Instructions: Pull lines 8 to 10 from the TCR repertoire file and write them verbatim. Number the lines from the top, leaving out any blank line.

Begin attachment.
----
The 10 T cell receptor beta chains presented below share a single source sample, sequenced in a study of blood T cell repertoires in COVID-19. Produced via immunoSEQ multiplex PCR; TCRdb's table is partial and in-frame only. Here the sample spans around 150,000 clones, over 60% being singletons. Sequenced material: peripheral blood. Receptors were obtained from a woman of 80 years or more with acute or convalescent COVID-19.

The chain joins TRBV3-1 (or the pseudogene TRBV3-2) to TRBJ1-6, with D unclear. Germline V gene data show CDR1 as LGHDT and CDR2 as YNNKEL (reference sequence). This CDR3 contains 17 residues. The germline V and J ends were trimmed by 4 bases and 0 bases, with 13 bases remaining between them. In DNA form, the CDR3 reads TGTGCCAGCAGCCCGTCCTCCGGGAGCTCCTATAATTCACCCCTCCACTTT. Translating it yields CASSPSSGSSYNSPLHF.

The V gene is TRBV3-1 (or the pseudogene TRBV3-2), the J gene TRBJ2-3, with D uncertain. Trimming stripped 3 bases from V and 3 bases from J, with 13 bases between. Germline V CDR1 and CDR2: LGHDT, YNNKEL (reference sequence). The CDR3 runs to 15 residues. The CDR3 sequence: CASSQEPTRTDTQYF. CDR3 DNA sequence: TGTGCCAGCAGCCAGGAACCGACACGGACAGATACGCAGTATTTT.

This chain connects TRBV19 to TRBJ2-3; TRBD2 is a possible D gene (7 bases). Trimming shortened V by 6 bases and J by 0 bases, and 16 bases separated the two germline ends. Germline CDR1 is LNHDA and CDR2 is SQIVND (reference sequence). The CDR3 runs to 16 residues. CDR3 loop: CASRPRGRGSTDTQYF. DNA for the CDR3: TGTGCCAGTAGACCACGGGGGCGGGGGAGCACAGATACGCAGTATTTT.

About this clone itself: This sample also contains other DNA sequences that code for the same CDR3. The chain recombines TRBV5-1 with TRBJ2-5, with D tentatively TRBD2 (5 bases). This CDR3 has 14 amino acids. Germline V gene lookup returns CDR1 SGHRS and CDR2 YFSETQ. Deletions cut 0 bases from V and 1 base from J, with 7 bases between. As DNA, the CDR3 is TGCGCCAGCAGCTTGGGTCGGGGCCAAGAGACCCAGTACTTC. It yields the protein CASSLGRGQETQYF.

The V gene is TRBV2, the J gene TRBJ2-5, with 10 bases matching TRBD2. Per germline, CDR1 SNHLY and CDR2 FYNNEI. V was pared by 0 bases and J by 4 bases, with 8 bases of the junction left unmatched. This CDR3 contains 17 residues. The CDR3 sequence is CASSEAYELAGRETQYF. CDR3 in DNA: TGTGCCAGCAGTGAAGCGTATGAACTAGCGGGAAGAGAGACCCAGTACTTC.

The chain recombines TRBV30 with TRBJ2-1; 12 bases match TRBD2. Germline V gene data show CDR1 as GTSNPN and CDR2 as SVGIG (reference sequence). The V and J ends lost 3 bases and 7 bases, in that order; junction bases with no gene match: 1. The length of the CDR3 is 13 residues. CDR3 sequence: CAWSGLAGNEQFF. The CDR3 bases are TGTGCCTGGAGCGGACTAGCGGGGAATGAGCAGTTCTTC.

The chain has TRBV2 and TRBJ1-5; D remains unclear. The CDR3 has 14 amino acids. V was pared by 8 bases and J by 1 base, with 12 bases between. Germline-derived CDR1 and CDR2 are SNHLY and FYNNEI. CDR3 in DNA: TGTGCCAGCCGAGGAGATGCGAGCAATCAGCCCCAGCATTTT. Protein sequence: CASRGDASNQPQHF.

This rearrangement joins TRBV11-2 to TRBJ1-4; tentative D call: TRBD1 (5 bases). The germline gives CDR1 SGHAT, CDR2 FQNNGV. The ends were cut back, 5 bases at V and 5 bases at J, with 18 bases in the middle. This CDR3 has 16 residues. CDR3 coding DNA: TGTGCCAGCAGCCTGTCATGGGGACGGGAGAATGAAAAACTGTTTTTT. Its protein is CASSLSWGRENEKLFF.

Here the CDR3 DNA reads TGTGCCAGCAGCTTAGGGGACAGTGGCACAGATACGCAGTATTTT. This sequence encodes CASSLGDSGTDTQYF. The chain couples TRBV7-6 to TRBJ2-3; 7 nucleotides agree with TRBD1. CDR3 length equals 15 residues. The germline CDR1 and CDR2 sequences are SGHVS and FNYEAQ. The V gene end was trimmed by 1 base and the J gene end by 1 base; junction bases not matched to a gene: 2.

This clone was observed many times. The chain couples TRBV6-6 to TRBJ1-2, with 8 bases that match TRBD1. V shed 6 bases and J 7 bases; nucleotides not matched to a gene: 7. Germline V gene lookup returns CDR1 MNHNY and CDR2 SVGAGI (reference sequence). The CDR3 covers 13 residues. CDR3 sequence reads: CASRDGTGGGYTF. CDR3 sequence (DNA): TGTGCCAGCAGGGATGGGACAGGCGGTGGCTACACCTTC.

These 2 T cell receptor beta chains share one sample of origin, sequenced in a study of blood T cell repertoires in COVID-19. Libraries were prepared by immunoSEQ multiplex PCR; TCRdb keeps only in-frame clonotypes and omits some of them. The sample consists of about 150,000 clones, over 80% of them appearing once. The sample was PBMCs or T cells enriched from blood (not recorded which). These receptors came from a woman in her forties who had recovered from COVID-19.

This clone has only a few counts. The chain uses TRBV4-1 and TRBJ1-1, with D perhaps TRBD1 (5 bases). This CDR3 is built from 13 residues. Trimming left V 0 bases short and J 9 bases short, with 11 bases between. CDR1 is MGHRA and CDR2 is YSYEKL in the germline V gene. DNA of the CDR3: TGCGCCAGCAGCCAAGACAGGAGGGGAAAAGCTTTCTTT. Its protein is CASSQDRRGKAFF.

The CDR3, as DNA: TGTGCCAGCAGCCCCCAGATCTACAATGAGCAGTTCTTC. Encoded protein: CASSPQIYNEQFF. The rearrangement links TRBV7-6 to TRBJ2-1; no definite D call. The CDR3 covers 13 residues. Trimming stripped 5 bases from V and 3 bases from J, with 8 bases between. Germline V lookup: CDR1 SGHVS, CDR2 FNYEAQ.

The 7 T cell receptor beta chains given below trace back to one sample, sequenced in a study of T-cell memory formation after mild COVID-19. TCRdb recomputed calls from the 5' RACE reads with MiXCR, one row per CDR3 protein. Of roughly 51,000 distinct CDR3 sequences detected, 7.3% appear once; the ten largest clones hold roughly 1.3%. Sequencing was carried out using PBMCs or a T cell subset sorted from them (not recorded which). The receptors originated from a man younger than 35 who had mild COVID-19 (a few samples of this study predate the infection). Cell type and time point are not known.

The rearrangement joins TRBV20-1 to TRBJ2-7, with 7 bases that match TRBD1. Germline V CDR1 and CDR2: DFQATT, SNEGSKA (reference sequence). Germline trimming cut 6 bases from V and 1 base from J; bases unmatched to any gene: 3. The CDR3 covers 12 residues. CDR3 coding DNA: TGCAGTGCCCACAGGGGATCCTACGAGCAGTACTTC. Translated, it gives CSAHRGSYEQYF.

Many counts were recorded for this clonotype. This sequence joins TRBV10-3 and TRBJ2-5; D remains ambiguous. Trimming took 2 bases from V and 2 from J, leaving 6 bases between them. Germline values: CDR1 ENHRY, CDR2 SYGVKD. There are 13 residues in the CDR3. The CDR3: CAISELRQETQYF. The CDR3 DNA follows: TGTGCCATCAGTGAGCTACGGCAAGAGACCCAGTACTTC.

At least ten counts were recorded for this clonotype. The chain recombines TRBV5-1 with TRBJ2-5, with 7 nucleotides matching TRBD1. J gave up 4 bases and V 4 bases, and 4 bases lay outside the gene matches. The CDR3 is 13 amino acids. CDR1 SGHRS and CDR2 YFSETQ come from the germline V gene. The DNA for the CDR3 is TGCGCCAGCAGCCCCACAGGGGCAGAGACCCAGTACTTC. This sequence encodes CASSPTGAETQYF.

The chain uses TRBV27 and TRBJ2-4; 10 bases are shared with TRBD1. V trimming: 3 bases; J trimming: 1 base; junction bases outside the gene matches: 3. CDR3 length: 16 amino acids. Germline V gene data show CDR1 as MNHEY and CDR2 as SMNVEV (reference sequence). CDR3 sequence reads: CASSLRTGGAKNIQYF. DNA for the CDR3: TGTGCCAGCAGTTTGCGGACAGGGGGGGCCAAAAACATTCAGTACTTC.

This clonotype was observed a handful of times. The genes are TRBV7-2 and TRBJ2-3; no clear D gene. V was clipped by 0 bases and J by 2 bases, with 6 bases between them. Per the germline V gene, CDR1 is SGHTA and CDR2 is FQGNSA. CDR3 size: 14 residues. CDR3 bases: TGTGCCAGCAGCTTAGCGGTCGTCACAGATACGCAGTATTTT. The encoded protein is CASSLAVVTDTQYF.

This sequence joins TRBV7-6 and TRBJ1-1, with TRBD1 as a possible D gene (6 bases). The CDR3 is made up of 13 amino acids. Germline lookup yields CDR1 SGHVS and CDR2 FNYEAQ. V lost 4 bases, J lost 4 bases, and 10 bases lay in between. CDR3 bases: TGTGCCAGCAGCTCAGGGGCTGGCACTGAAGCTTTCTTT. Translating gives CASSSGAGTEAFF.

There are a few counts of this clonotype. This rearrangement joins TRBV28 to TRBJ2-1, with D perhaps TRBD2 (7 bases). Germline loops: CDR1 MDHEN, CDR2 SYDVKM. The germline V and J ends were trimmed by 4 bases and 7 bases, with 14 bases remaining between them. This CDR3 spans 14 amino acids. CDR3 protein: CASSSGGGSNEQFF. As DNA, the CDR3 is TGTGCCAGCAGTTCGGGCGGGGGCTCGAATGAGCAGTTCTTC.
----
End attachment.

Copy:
The chain has TRBV2 and TRBJ1-5; D remains unclear. The CDR3 has 14 amino acids. V was pared by 8 bases and J by 1 base, with 12 bases between. Germline-derived CDR1 and CDR2 are SNHLY and FYNNEI. CDR3 in DNA: TGTGCCAGCCGAGGAGATGCGAGCAATCAGCCCCAGCATTTT. Protein sequence: CASRGDASNQPQHF.

This rearrangement joins TRBV11-2 to TRBJ1-4; tentative D call: TRBD1 (5 bases). The germline gives CDR1 SGHAT, CDR2 FQNNGV. The ends were cut back, 5 bases at V and 5 bases at J, with 18 bases in the middle. This CDR3 has 16 residues. CDR3 coding DNA: TGTGCCAGCAGCCTGTCATGGGGACGGGAGAATGAAAAACTGTTTTTT. Its protein is CASSLSWGRENEKLFF.

Here the CDR3 DNA reads TGTGCCAGCAGCTTAGGGGACAGTGGCACAGATACGCAGTATTTT. This sequence encodes CASSLGDSGTDTQYF. The chain couples TRBV7-6 to TRBJ2-3; 7 nucleotides agree with TRBD1. CDR3 length equals 15 residues. The germline CDR1 and CDR2 sequences are SGHVS and FNYEAQ. The V gene end was trimmed by 1 base and the J gene end by 1 base; junction bases not matched to a gene: 2.